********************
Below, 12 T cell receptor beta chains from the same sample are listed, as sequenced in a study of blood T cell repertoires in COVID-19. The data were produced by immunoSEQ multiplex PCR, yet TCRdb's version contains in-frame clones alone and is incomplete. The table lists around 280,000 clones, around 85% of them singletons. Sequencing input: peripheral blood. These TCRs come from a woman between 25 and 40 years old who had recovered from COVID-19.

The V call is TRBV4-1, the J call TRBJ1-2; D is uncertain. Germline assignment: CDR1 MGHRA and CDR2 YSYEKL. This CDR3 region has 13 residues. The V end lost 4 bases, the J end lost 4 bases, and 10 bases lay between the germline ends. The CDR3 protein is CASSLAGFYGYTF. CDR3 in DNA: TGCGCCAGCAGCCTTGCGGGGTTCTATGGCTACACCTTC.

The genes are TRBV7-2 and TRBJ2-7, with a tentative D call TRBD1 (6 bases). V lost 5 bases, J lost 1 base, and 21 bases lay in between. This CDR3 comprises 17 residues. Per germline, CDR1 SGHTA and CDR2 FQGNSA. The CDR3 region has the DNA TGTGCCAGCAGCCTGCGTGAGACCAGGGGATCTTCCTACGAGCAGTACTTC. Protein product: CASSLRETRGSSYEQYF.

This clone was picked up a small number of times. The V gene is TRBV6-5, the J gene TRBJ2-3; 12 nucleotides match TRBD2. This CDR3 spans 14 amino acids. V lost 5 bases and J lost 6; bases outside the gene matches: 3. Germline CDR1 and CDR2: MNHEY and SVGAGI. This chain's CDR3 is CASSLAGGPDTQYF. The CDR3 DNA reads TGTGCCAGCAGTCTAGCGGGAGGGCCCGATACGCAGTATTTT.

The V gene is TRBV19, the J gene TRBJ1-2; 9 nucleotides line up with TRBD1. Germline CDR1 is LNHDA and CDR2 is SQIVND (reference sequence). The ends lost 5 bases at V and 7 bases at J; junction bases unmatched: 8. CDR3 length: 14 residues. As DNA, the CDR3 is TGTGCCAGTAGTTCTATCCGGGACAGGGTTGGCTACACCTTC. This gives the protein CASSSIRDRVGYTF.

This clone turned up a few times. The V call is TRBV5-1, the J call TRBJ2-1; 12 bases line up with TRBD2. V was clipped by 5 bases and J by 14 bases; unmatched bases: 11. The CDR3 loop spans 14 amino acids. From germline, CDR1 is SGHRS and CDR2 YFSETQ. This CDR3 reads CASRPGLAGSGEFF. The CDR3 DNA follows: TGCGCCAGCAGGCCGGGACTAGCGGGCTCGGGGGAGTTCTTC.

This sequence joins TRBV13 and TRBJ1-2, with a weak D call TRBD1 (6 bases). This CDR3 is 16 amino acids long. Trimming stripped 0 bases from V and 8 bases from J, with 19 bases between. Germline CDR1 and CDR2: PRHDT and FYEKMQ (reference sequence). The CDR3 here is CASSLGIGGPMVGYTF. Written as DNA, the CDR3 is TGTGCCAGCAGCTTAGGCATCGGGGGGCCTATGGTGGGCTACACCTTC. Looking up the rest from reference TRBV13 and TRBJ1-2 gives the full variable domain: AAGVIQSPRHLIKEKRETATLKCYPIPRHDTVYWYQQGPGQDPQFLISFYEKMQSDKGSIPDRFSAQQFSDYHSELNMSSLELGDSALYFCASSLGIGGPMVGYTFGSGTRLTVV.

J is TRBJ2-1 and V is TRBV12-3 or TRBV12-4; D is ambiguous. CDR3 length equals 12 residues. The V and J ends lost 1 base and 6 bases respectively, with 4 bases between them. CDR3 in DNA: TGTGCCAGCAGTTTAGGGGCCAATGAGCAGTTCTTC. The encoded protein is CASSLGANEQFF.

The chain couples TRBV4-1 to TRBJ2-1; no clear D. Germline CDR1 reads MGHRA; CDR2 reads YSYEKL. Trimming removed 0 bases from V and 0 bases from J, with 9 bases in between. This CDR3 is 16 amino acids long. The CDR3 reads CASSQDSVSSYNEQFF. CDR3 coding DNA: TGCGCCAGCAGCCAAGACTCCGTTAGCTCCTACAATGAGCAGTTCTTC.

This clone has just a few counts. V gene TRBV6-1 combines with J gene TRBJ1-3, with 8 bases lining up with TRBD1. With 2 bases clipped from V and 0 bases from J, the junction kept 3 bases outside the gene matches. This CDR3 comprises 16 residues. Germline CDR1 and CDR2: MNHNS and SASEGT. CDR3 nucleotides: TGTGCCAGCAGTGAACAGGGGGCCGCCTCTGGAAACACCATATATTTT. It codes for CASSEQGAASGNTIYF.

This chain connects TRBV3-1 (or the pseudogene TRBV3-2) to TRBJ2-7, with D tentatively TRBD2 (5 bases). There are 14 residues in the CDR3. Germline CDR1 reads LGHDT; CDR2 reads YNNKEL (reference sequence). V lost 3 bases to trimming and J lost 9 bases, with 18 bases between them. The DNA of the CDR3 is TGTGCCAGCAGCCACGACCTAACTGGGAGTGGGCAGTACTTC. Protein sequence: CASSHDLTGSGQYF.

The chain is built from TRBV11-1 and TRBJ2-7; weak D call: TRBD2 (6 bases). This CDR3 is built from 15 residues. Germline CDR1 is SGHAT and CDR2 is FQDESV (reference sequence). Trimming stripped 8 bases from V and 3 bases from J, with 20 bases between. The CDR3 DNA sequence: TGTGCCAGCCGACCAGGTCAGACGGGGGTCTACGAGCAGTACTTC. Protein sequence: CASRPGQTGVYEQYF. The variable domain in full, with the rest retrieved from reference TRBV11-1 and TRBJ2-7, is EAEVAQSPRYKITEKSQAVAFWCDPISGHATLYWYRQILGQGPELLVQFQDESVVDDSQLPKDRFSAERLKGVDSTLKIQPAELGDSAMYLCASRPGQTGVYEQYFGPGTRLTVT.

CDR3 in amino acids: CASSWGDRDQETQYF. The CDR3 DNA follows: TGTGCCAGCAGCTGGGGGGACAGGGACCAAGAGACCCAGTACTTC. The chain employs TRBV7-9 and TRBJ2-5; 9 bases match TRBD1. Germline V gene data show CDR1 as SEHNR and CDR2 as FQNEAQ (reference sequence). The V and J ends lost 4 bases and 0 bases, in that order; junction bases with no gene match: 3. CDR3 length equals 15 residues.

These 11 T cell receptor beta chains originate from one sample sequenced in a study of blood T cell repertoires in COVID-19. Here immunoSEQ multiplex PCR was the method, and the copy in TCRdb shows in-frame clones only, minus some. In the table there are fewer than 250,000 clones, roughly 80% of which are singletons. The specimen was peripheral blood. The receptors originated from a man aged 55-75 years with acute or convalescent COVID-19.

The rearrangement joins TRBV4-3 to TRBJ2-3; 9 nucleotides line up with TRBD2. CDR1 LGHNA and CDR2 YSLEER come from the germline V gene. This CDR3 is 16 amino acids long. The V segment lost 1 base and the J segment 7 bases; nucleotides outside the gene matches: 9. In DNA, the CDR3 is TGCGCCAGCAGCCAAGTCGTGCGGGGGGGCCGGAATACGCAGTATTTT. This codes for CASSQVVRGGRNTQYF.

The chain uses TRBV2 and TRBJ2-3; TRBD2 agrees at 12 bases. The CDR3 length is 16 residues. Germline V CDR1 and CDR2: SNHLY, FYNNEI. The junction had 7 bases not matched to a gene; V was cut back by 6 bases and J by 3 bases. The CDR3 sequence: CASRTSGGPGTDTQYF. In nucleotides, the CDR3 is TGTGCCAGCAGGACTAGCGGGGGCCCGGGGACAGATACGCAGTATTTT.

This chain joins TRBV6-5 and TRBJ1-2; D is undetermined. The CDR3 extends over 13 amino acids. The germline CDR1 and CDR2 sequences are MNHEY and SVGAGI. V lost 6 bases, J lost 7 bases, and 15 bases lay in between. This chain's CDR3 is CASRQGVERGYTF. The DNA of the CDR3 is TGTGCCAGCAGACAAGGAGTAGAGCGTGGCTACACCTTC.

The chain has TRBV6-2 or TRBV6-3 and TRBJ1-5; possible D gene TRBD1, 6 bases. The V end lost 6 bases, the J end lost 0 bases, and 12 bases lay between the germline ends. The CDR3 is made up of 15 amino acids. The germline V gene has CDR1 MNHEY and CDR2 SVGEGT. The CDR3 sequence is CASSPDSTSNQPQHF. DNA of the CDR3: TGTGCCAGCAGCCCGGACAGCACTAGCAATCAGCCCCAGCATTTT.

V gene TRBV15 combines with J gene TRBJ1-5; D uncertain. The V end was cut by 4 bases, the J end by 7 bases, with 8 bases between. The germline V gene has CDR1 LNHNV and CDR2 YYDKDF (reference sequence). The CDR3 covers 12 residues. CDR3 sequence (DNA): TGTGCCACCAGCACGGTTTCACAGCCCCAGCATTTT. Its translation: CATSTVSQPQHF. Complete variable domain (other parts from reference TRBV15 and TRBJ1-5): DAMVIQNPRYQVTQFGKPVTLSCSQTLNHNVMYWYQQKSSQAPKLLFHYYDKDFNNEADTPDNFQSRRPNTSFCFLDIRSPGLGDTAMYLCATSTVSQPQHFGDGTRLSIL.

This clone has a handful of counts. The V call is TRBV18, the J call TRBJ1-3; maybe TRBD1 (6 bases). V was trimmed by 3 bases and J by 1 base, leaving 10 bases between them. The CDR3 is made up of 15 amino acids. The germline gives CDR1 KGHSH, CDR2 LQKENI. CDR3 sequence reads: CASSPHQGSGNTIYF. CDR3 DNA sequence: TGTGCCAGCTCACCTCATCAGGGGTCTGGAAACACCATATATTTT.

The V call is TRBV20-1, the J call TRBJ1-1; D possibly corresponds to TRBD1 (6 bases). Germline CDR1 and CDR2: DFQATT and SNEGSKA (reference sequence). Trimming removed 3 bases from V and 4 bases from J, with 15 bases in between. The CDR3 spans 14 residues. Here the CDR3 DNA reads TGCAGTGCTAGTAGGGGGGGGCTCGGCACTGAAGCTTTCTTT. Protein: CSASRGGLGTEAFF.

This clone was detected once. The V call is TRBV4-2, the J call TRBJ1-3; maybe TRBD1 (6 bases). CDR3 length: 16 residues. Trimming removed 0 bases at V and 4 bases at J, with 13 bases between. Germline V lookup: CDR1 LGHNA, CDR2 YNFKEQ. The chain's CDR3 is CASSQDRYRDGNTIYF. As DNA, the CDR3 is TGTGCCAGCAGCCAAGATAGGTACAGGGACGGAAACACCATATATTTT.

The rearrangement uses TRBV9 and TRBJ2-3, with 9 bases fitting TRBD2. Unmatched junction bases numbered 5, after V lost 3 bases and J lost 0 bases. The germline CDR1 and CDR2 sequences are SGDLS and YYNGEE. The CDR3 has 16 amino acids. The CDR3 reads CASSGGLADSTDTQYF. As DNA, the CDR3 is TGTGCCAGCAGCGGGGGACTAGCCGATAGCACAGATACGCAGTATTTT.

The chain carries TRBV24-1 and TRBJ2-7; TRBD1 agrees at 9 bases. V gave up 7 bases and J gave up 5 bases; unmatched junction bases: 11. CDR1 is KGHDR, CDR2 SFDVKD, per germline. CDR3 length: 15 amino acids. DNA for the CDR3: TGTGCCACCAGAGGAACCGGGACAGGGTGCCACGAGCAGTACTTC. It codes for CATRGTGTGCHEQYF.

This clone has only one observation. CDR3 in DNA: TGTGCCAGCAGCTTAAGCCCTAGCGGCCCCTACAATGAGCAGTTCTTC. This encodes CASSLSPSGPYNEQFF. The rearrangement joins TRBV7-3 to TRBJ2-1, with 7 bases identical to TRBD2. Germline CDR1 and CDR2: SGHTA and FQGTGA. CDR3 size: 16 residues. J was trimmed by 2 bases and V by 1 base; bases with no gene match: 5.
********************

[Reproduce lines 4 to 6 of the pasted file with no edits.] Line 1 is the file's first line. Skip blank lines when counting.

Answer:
This clone was picked up a small number of times. The V gene is TRBV6-5, the J gene TRBJ2-3; 12 nucleotides match TRBD2. This CDR3 spans 14 amino acids. V lost 5 bases and J lost 6; bases outside the gene matches: 3. Germline CDR1 and CDR2: MNHEY and SVGAGI. This chain's CDR3 is CASSLAGGPDTQYF. The CDR3 DNA reads TGTGCCAGCAGTCTAGCGGGAGGGCCCGATACGCAGTATTTT.

The V gene is TRBV19, the J gene TRBJ1-2; 9 nucleotides line up with TRBD1. Germline CDR1 is LNHDA and CDR2 is SQIVND (reference sequence). The ends lost 5 bases at V and 7 bases at J; junction bases unmatched: 8. CDR3 length: 14 residues. As DNA, the CDR3 is TGTGCCAGTAGTTCTATCCGGGACAGGGTTGGCTACACCTTC. This gives the protein CASSSIRDRVGYTF.

This clone turned up a few times. The V call is TRBV5-1, the J call TRBJ2-1; 12 bases line up with TRBD2. V was clipped by 5 bases and J by 14 bases; unmatched bases: 11. The CDR3 loop spans 14 amino acids. From germline, CDR1 is SGHRS and CDR2 YFSETQ. This CDR3 reads CASRPGLAGSGEFF. The CDR3 DNA follows: TGCGCCAGCAGGCCGGGACTAGCGGGCTCGGGGGAGTTCTTC.